The recently discovered "Andromeda Liberata" may or may not be by Vivaldi--let the musicologists fight it out--but either way, it deserves to be heard, and heard as performed by this group on this recording. Without them, this beautiful music would have gone unperformed.
I had the pleasure of being in Boston's Jordan Hall for the first North American performance of "Andromeda" (November 27, 2004) and the Venice Baroque Orchestra was better than great! Richard Dyer, the hard-to-please music critic of the Boston Globe called it "... the early-music event of the season, a triumph for the work and the performers, and the audience applauded and shouted." Yes, we did; we also whistled and stamped.
This recording captures that performance vividly. The singing is exceptional. The two leads, Andromeda and Perseus, are sung by Simone Kermes and Max Cencic. Both are less well known in the United States than they should be, but this recording and their US tour will help repair that. Both are highly skilled in the baroque tradition and their vocal embellishments raise this performance to another level. As lovers of baroque opera know too well, it is one thing to embellish, but another to do it with art and taste. Simone and Max are exquisite vocalists. Both singers brought the house down more than once in the Boston performance--hear why on this recording.
Among many things to notice: the Vivaldi-esque interplay of woodwinds and lutes; at times it is chillingly beautiful. Both oboists and lutenists play original instruments and the sound is mellow and lush. Critic Dyer called the lute work by Ivano Zanenghi and Evangelina Mascardi "ravishing," and I think he understated it. But, in fact the whole Orchestra plays beautifully.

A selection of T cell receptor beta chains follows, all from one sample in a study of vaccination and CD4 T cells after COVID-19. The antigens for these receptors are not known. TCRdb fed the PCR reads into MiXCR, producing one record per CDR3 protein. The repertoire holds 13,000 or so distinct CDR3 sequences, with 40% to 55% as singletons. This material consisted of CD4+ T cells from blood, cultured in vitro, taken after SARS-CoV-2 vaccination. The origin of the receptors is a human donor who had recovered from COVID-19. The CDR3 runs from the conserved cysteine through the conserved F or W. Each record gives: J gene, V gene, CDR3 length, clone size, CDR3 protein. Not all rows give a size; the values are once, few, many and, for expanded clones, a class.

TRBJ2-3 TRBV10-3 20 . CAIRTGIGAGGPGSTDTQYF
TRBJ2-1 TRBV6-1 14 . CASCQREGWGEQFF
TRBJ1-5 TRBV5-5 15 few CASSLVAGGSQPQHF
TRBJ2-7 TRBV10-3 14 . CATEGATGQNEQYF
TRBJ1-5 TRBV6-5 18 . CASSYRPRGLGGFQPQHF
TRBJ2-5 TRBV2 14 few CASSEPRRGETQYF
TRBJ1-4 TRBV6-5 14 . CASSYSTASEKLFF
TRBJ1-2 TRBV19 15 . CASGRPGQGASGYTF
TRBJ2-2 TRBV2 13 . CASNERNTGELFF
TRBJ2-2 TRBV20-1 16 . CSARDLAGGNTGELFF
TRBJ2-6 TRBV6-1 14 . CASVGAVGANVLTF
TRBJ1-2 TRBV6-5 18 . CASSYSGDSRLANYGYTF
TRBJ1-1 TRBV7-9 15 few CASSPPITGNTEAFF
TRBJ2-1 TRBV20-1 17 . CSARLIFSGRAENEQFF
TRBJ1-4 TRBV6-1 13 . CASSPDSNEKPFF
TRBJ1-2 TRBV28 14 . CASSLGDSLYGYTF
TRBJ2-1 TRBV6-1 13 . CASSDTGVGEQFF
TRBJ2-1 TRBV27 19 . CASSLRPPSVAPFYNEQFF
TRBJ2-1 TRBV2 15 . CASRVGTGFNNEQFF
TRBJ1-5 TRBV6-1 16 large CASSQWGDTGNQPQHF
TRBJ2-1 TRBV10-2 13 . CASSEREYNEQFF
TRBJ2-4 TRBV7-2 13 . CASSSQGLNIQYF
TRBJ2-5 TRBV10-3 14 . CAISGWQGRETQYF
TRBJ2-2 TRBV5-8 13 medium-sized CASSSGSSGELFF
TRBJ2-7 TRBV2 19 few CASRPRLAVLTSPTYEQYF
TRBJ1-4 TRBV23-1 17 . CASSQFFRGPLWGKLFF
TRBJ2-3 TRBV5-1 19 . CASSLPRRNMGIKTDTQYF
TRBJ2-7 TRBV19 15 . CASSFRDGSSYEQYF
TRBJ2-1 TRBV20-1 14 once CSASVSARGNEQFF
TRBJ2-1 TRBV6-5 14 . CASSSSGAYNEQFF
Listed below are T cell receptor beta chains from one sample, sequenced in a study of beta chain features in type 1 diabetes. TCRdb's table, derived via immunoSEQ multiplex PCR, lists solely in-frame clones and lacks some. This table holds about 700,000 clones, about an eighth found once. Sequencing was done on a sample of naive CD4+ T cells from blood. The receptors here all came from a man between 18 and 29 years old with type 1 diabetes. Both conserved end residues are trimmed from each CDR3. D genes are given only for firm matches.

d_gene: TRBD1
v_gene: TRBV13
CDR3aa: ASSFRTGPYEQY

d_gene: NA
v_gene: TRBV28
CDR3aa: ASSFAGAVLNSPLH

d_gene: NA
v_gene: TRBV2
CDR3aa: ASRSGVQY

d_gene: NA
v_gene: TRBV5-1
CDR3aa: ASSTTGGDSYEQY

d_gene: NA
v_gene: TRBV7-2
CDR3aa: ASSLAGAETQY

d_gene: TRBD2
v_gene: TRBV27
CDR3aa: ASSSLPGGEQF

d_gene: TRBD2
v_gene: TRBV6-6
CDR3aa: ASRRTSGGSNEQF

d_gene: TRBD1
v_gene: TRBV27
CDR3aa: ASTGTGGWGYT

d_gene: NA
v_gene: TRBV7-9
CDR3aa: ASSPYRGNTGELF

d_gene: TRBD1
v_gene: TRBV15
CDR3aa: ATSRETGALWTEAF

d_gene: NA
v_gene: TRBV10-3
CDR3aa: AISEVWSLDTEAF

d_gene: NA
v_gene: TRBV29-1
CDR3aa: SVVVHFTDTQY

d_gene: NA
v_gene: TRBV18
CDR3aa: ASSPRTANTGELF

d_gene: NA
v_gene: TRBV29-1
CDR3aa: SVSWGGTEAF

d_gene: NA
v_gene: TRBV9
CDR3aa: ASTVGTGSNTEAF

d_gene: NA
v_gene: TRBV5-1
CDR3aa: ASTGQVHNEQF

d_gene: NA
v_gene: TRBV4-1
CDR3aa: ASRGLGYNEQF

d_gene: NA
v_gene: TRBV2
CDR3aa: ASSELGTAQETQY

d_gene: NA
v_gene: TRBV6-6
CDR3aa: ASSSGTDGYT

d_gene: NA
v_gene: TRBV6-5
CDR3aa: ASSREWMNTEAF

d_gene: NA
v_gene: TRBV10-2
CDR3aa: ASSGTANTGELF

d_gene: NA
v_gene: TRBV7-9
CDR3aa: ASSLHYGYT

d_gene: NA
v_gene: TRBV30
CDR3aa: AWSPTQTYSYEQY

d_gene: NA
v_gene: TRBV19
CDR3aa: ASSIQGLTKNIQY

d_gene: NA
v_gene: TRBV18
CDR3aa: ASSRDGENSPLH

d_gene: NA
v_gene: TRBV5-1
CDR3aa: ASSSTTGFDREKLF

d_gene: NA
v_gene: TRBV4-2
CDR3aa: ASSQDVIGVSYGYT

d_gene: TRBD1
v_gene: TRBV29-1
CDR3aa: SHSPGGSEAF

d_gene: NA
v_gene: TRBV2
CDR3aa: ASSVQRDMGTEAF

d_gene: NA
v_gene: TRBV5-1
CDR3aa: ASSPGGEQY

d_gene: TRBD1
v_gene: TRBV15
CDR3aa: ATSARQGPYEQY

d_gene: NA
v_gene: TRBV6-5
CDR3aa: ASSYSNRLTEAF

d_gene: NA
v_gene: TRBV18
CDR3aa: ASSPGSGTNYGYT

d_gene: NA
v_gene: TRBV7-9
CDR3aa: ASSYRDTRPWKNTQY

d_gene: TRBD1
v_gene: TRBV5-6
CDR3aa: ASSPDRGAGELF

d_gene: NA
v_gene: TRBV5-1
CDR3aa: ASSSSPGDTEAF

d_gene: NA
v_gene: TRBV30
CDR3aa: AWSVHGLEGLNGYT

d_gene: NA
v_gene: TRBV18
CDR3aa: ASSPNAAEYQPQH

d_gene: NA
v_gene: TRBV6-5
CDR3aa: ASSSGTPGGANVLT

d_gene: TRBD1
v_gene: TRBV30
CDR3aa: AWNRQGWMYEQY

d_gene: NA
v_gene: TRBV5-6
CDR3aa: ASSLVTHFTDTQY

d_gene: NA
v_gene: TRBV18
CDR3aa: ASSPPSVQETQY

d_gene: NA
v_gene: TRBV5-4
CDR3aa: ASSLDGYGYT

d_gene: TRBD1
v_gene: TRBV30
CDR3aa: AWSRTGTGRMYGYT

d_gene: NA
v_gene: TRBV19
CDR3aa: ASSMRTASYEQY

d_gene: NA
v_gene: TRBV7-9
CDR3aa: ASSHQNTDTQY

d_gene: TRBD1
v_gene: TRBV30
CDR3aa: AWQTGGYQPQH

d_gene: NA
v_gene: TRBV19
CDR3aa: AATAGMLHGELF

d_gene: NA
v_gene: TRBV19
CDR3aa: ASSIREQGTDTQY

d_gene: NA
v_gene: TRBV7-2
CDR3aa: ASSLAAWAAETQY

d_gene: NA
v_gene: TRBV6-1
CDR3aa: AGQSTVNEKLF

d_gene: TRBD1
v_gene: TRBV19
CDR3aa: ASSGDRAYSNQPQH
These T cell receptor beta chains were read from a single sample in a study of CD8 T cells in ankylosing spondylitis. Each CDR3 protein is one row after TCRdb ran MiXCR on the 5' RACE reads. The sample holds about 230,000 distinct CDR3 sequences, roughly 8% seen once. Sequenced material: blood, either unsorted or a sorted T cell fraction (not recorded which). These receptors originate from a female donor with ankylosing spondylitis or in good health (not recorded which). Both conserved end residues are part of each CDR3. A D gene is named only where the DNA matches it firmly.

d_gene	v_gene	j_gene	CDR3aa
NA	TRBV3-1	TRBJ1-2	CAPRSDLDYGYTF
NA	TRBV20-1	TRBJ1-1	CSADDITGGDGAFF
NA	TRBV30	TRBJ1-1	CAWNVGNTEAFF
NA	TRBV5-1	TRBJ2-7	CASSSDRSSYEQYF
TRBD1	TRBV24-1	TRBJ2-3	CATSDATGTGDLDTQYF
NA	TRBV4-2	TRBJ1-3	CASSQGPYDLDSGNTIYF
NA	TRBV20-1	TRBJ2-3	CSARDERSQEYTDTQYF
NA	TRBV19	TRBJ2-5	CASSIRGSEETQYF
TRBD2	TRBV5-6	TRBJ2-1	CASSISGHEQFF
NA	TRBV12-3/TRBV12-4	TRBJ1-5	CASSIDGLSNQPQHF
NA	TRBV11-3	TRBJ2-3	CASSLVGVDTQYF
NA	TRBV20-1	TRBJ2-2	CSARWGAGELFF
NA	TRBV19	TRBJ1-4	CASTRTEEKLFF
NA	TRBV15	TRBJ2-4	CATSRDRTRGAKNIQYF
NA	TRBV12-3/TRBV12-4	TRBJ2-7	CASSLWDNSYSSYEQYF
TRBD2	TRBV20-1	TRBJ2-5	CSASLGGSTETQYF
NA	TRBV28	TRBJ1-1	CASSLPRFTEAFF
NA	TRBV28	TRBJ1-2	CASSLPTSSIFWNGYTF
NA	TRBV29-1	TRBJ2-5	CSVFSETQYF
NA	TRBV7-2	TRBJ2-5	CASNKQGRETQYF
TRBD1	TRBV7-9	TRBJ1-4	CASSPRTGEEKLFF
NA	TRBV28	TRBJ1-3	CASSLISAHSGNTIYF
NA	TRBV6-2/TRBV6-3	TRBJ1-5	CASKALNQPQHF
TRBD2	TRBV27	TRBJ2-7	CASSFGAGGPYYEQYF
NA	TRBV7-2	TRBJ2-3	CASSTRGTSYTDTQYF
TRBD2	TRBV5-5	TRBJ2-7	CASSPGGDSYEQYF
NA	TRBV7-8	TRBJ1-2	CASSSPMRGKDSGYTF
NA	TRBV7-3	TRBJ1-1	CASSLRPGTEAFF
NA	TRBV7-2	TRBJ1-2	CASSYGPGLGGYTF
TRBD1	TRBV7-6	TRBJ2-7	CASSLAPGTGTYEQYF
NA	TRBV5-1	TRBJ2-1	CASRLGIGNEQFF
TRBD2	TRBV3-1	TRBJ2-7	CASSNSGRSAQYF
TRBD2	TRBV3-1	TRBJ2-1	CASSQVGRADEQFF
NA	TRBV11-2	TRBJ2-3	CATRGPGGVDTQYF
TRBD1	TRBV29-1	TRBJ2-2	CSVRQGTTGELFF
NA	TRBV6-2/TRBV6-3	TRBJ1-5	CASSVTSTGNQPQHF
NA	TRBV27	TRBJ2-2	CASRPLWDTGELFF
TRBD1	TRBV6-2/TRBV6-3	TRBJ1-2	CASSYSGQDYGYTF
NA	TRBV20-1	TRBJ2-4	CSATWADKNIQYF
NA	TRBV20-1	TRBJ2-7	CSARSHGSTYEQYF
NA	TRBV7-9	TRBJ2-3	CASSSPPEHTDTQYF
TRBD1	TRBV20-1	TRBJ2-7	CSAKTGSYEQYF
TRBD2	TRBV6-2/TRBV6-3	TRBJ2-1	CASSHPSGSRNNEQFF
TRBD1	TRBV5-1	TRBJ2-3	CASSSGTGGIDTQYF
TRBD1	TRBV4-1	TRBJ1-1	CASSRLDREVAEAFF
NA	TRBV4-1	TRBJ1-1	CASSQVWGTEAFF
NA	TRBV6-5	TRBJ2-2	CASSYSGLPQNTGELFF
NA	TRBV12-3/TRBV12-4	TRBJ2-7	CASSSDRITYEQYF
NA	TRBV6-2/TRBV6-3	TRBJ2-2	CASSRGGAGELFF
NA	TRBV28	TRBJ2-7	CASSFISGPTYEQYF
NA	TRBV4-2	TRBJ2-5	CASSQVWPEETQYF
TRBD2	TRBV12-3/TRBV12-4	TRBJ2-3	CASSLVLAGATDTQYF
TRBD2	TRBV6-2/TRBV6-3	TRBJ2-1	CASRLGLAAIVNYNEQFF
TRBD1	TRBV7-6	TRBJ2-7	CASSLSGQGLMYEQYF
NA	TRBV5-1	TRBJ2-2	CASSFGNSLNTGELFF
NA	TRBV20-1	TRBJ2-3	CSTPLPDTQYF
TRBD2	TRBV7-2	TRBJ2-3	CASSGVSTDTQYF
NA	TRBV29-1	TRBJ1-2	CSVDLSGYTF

After the performance over drinks (tea for the vocalists) Julian Fifer (the manager of the group and founder of the Orpheus Chamber Orchestra) and Andrea Marcon (the conductor) told us the back story. Apparently the Venice Baroque was on a bus in Japan and on the same bus was the discoverer of this lost masterpiece, Olivier Foures. He just happened (!) to have the score with him; Fifer and Marcon looked it over and decided on the spot that this was music that needed to be heard.
Apparently the label was hesitant to record it inasmuch as it had not been authenticated (it still hasn't been), and recordings like this are costly to produce; but Fifer and Marcon twisted arms and triumphed in the end. The result is here to be heard.
My only regret about this CD set is that you will not be able to hear alto Marijana Mijanovic, (now referred to in Boston as "La Eleganza") who sang with amazing intensity and eloquent decoration, and whose low register was like shining, dark chocolate. Unfortunately she was not one of the original cast, but that, friends, is one more reason to support live performances.
So who wrote Andromeda? There is diverse evidence, and a seeming variety of compositional mannerisms on display. To cite an extreme example, there is a very noticeable decorative figure at the opening of Andromeda that sounds as if were lifted out of the French baroque of Charpentier or Lully.
Not likely. Vivaldi was nine when Lully died in 1687, and while Charpentier lasted until 1704, Andromeda dates from 1726.
So one can be misled by mannerism, and like much of the evidence that Vivaldi didn't write Andromeda, the meaning of this figuration is ambiguous. In the end, according to Fifer, it turns out to be a musical pun on the name of the man in whose honor Andromeda was composed, Cardinal Pietro Ottoboni.
Personally, I think Vivaldi did write "Andromeda," or at least most of it, but it hardly matters. This is glorious music performed by a committed group of informed and eloquent musicians. Revel in it.